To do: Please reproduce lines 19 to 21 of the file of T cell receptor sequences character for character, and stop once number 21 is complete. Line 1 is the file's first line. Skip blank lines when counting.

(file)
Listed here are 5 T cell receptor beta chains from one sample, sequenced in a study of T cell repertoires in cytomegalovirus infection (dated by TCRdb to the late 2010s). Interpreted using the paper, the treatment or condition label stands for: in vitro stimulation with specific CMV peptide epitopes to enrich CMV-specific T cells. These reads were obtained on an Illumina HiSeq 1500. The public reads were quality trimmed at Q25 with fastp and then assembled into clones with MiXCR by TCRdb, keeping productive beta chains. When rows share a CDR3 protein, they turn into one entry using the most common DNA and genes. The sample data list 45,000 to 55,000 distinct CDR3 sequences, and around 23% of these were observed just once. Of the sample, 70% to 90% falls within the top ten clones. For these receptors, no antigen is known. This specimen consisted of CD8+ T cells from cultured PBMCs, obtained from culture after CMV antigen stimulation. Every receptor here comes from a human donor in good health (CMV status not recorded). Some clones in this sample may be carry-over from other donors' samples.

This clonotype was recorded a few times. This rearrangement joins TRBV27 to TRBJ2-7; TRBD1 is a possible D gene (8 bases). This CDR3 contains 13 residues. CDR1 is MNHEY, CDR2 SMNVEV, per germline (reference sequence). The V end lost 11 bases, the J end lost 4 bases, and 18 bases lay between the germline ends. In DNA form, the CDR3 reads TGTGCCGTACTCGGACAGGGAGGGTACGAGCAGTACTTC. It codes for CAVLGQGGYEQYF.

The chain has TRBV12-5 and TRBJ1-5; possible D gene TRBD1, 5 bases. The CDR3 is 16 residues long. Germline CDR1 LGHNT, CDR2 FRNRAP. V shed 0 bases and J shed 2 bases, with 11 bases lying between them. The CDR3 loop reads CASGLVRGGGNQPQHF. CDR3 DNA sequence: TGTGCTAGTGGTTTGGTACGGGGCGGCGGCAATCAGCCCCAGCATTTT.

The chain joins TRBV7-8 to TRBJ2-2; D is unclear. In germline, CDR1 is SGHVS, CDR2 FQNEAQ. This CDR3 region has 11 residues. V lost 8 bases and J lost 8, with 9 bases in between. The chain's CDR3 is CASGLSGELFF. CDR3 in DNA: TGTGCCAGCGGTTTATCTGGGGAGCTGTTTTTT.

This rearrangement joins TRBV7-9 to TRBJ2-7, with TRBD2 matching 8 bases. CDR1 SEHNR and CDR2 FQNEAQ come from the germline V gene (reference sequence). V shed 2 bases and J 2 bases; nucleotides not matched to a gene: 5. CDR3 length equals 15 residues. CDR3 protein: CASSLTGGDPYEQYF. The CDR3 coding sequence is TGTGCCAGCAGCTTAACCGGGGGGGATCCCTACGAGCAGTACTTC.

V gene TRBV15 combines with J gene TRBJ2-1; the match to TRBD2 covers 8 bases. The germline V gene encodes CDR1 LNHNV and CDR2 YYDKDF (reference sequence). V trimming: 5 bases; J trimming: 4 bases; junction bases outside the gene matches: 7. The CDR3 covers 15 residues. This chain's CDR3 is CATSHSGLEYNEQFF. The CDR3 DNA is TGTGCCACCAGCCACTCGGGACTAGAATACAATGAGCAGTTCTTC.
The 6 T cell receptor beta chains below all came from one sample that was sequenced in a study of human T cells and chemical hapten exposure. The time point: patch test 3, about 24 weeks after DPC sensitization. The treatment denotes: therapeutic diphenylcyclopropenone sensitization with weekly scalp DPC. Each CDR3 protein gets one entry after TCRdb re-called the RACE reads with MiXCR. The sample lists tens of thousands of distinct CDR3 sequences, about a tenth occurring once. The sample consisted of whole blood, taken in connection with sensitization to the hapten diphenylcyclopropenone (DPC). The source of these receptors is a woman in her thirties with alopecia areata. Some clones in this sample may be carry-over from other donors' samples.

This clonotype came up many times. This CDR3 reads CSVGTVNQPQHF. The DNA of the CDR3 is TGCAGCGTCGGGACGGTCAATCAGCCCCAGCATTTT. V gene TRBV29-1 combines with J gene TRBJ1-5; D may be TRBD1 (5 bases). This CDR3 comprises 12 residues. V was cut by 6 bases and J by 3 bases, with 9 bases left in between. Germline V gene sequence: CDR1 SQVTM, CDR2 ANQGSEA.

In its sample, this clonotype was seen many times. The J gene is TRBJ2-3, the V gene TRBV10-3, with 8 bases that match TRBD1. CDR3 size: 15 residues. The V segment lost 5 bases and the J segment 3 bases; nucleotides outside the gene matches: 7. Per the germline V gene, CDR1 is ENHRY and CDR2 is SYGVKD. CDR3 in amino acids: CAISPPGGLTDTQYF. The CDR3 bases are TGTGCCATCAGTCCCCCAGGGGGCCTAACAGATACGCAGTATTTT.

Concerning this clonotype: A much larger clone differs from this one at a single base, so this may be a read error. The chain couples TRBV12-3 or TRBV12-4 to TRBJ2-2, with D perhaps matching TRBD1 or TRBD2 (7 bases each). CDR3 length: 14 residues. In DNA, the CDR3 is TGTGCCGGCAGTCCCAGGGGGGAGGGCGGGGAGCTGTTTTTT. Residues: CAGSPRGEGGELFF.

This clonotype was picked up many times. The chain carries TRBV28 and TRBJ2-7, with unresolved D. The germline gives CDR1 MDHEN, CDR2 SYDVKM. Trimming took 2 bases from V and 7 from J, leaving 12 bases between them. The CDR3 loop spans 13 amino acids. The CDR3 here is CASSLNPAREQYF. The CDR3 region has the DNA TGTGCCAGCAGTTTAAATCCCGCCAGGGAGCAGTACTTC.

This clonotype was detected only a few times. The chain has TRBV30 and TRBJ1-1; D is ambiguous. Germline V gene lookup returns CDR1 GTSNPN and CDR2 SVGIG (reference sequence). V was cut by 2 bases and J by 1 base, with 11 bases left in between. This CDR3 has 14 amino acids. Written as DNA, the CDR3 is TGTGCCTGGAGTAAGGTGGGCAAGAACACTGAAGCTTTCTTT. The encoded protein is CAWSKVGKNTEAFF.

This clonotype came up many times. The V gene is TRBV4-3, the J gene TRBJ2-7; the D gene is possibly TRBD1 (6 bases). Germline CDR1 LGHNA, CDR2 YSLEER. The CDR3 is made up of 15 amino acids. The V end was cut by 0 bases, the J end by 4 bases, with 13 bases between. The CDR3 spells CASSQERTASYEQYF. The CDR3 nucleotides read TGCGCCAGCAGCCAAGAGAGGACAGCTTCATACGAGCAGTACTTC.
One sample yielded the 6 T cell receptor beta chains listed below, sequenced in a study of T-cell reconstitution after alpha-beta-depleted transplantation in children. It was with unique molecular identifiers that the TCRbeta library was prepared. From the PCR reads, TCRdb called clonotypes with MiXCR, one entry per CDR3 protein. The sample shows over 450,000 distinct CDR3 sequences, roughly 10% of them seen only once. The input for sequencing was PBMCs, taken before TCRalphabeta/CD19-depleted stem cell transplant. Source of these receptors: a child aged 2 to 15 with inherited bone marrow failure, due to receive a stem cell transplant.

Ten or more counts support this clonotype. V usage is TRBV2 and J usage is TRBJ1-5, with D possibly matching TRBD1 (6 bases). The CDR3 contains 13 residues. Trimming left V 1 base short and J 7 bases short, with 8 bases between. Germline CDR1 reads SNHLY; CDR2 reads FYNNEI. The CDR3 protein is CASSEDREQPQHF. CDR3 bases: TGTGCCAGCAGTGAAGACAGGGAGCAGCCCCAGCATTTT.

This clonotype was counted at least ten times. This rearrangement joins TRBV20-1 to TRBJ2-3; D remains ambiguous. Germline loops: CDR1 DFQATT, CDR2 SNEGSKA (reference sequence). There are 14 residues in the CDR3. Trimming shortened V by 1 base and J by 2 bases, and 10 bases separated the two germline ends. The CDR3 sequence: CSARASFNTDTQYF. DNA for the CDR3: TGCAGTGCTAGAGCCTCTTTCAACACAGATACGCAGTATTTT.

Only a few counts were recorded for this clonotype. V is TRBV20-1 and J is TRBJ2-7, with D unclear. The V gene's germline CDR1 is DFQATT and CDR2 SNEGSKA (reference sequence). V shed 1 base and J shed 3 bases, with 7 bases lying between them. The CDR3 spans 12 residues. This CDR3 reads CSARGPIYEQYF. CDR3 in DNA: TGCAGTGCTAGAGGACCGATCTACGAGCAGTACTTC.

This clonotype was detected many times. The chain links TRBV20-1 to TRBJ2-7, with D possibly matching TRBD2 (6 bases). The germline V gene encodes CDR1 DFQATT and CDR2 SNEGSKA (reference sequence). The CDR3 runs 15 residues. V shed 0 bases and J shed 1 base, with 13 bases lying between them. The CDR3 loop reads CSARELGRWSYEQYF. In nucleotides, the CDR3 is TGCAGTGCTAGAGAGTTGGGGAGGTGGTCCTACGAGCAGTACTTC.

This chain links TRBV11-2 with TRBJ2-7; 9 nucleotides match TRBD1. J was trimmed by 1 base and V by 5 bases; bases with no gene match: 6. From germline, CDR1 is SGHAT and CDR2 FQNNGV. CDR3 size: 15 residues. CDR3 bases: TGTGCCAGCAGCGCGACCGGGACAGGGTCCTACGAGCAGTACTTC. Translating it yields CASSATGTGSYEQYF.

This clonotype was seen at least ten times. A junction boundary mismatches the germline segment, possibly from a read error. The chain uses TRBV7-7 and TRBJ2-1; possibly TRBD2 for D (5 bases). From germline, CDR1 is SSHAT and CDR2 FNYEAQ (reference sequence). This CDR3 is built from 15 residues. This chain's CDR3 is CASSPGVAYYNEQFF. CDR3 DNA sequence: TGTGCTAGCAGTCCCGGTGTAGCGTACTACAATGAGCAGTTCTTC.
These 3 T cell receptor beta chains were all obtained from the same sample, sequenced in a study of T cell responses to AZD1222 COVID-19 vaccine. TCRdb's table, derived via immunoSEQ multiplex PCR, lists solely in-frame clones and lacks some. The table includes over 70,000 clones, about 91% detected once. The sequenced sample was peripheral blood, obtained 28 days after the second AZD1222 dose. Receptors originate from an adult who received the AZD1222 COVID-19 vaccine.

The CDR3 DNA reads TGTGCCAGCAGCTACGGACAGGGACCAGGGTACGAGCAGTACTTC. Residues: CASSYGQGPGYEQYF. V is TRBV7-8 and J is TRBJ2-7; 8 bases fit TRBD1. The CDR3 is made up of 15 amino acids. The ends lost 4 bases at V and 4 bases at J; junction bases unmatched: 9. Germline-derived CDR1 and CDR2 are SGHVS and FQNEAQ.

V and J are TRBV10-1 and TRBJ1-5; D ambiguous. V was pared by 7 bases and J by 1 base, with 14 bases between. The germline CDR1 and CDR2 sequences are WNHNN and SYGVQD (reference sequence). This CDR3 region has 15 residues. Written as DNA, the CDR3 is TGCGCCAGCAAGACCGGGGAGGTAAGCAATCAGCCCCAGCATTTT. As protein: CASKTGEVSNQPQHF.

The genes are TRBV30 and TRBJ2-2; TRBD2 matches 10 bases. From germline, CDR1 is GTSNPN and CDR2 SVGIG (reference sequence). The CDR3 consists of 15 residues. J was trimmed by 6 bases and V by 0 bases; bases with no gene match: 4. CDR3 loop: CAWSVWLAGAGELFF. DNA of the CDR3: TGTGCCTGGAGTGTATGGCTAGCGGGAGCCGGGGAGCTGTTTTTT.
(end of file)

This chain links TRBV11-2 with TRBJ2-7; 9 nucleotides match TRBD1. J was trimmed by 1 base and V by 5 bases; bases with no gene match: 6. From germline, CDR1 is SGHAT and CDR2 FQNNGV. CDR3 size: 15 residues. CDR3 bases: TGTGCCAGCAGCGCGACCGGGACAGGGTCCTACGAGCAGTACTTC. Translating it yields CASSATGTGSYEQYF.

This clonotype was seen at least ten times. A junction boundary mismatches the germline segment, possibly from a read error. The chain uses TRBV7-7 and TRBJ2-1; possibly TRBD2 for D (5 bases). From germline, CDR1 is SSHAT and CDR2 FNYEAQ (reference sequence). This CDR3 is built from 15 residues. This chain's CDR3 is CASSPGVAYYNEQFF. CDR3 DNA sequence: TGTGCTAGCAGTCCCGGTGTAGCGTACTACAATGAGCAGTTCTTC.
These 3 T cell receptor beta chains were all obtained from the same sample, sequenced in a study of T cell responses to AZD1222 COVID-19 vaccine. TCRdb's table, derived via immunoSEQ multiplex PCR, lists solely in-frame clones and lacks some. The table includes over 70,000 clones, about 91% detected once. The sequenced sample was peripheral blood, obtained 28 days after the second AZD1222 dose. Receptors originate from an adult who received the AZD1222 COVID-19 vaccine.